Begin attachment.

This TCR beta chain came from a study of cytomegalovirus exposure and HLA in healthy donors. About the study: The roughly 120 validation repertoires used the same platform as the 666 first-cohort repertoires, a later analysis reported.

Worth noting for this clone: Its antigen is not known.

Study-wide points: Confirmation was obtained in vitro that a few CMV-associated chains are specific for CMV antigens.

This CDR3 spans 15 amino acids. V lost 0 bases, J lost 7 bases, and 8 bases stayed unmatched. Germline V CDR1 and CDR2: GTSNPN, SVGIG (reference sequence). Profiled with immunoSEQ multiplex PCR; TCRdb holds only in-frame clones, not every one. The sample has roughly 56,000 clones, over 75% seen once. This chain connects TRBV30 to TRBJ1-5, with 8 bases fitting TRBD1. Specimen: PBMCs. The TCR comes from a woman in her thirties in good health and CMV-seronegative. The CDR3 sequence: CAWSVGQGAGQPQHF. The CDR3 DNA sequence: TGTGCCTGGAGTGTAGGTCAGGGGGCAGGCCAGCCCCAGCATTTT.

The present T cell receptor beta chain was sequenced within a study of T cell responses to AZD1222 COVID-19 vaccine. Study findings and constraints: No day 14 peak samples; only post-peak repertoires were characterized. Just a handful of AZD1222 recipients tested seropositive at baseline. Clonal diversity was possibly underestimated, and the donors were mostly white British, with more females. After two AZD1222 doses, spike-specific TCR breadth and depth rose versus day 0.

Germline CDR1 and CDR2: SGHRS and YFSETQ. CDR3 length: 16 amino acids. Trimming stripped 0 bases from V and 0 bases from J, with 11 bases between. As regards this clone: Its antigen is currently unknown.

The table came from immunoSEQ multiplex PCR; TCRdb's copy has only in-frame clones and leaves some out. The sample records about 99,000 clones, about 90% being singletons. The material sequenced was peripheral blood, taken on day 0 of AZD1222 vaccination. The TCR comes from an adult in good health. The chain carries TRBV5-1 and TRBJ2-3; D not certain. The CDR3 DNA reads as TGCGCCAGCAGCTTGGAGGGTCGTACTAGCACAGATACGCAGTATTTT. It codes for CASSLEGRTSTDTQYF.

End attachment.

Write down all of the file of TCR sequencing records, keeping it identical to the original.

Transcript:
This TCR beta chain came from a study of cytomegalovirus exposure and HLA in healthy donors. About the study: The roughly 120 validation repertoires used the same platform as the 666 first-cohort repertoires, a later analysis reported.

Worth noting for this clone: Its antigen is not known.

Study-wide points: Confirmation was obtained in vitro that a few CMV-associated chains are specific for CMV antigens.

This CDR3 spans 15 amino acids. V lost 0 bases, J lost 7 bases, and 8 bases stayed unmatched. Germline V CDR1 and CDR2: GTSNPN, SVGIG (reference sequence). Profiled with immunoSEQ multiplex PCR; TCRdb holds only in-frame clones, not every one. The sample has roughly 56,000 clones, over 75% seen once. This chain connects TRBV30 to TRBJ1-5, with 8 bases fitting TRBD1. Specimen: PBMCs. The TCR comes from a woman in her thirties in good health and CMV-seronegative. The CDR3 sequence: CAWSVGQGAGQPQHF. The CDR3 DNA sequence: TGTGCCTGGAGTGTAGGTCAGGGGGCAGGCCAGCCCCAGCATTTT.

The present T cell receptor beta chain was sequenced within a study of T cell responses to AZD1222 COVID-19 vaccine. Study findings and constraints: No day 14 peak samples; only post-peak repertoires were characterized. Just a handful of AZD1222 recipients tested seropositive at baseline. Clonal diversity was possibly underestimated, and the donors were mostly white British, with more females. After two AZD1222 doses, spike-specific TCR breadth and depth rose versus day 0.

Germline CDR1 and CDR2: SGHRS and YFSETQ. CDR3 length: 16 amino acids. Trimming stripped 0 bases from V and 0 bases from J, with 11 bases between. As regards this clone: Its antigen is currently unknown.

The table came from immunoSEQ multiplex PCR; TCRdb's copy has only in-frame clones and leaves some out. The sample records about 99,000 clones, about 90% being singletons. The material sequenced was peripheral blood, taken on day 0 of AZD1222 vaccination. The TCR comes from an adult in good health. The chain carries TRBV5-1 and TRBJ2-3; D not certain. The CDR3 DNA reads as TGCGCCAGCAGCTTGGAGGGTCGTACTAGCACAGATACGCAGTATTTT. It codes for CASSLEGRTSTDTQYF.